Attackers placed Brewery job ads on recruitment sites worldwide to provide cover for their phishing emails
The phishing email delivering the ransomware that hit Arran Brewery this month was sent under the cover of CV spam, after the attackers placed a legitimate job advert for the brewery on recruitment sites worldwide.
The attackers demanded payment in bitcoin worth about £9,600 after the ransomware-bearing CV they sent was opened.
The ransomware locked staff at the Brewery out of computer systems, although the company declined to pay up and lost three months of sales data from one of its servers as a result.
“We advertise job vacancies on our website. One such job vacancy was for a credit control and finance assistant post, now filled. Out of the blue we started getting applicants for the post from all over the country and the world,” managing director Gerald Michaluk told the BBC.
The attackers had taken our website vacancy and posted it on some international jobs site. We were getting three of four emails a day, all with attached CVs.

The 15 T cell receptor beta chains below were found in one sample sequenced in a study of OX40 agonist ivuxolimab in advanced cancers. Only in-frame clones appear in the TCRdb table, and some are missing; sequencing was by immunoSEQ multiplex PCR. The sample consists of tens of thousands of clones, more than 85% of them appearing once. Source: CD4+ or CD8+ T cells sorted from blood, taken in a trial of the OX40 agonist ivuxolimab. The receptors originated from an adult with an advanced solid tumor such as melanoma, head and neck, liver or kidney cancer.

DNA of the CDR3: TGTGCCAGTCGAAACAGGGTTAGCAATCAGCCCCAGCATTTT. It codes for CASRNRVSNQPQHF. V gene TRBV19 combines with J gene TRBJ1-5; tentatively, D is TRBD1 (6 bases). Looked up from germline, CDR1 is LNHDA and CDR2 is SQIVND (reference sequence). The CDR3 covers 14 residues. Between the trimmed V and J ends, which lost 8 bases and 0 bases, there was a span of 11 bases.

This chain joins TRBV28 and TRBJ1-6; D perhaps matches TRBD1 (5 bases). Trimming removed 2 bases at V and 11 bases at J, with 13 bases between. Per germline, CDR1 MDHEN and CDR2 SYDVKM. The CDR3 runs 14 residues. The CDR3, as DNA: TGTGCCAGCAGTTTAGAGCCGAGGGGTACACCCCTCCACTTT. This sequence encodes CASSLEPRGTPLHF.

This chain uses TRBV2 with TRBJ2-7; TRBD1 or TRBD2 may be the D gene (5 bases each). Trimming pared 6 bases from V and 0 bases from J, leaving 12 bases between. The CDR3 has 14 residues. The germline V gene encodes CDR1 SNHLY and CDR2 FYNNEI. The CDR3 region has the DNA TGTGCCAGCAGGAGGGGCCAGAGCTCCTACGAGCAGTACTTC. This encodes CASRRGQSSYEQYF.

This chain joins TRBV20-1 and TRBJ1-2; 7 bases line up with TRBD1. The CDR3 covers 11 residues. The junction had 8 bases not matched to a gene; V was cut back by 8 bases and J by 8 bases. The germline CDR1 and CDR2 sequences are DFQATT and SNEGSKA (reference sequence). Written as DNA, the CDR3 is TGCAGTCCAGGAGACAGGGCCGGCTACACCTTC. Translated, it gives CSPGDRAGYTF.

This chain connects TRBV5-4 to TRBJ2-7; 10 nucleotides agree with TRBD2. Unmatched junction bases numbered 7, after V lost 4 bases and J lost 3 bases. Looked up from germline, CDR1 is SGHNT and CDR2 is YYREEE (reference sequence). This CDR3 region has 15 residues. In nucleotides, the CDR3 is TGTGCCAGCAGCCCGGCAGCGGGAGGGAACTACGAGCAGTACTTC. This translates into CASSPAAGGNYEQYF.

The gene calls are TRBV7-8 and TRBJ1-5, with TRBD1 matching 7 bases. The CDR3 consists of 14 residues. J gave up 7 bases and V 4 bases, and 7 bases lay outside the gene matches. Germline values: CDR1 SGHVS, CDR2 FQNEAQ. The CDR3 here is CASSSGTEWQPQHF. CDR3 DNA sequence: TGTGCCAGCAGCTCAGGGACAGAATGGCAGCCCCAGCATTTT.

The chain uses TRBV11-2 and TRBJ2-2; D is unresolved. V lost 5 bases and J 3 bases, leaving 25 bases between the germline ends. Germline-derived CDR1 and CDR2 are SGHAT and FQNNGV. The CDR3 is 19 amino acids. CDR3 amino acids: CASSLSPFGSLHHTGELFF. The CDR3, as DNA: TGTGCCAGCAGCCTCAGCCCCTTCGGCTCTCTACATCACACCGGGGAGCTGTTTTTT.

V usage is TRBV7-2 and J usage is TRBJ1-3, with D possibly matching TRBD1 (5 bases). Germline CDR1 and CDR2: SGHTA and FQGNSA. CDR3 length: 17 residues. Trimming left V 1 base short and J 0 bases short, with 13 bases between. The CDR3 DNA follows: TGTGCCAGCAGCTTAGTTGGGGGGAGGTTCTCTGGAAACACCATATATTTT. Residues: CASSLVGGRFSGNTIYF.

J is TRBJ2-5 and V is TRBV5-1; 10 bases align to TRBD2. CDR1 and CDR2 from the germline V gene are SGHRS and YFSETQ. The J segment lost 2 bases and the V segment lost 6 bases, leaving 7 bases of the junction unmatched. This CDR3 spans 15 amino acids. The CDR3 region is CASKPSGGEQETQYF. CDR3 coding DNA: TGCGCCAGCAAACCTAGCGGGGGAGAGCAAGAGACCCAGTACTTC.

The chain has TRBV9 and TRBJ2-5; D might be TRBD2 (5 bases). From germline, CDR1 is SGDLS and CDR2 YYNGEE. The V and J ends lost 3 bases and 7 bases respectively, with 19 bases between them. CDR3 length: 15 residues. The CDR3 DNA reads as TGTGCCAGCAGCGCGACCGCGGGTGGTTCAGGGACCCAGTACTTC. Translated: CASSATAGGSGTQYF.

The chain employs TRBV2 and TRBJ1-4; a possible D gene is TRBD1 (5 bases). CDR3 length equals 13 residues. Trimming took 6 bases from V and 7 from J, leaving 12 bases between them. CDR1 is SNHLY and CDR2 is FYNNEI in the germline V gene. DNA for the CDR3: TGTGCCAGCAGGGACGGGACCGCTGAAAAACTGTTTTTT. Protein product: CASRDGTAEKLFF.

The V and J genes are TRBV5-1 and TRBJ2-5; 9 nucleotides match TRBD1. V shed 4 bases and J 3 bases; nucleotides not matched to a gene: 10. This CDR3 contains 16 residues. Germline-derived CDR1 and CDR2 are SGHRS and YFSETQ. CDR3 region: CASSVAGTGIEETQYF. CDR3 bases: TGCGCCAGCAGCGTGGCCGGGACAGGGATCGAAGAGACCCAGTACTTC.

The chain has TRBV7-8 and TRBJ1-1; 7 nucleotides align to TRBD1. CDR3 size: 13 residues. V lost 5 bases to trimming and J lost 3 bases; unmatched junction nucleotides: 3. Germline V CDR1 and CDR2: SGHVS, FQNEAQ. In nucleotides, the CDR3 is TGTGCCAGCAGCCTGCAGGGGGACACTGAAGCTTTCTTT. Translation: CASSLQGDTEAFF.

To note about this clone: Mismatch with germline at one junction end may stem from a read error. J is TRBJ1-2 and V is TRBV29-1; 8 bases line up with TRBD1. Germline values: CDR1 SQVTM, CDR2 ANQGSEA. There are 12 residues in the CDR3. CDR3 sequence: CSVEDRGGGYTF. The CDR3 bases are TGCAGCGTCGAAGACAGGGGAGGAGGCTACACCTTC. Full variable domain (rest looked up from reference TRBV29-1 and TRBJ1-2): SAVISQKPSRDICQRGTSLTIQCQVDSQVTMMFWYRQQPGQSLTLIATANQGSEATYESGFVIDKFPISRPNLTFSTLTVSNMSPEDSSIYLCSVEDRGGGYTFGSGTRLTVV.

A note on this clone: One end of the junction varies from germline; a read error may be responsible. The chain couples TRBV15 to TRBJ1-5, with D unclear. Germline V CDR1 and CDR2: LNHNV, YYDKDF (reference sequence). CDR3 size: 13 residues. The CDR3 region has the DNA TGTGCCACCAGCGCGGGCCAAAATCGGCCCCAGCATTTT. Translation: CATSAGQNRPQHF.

He continued: “I assumed one of my colleagues had advertised the post. However, this was not the case.
The attackers had taken our website vacancy and posted it on some international jobs site. We were getting three of four emails a day, all with attached CVs. The virus was in among the genuine job seekers, and when the CV was opened it took effect.”
Michaluk has spoken out about the attack in the hope that other organisations will be more aware of the early signs of an attack, and be able to act before they get struck.
He added: “I hope if anyone finds themselves in a similar position they can recognise the modus operandi of these bandits and not have the same issues we have had.”
The Brewery, based on the Isle of Arran in the Clyde estuary, made a “brave” decision, according to Barry Shteiman, vice president of research and innovation at security intelligence company Exabeam. He suggested that, more commonly, organisations pay-up if recovery looks more expensive and time consuming than simply paying up.
Caroline Seymour, director of product marketing at Zerto, suggested that half of all organisations have suffered some form of “unrecoverable data event” in the last three years. Organisations therefore need not just to ensure that they have robust security and up-to-date back-ups in place, but to test them, too.
Article from Computing.co.uk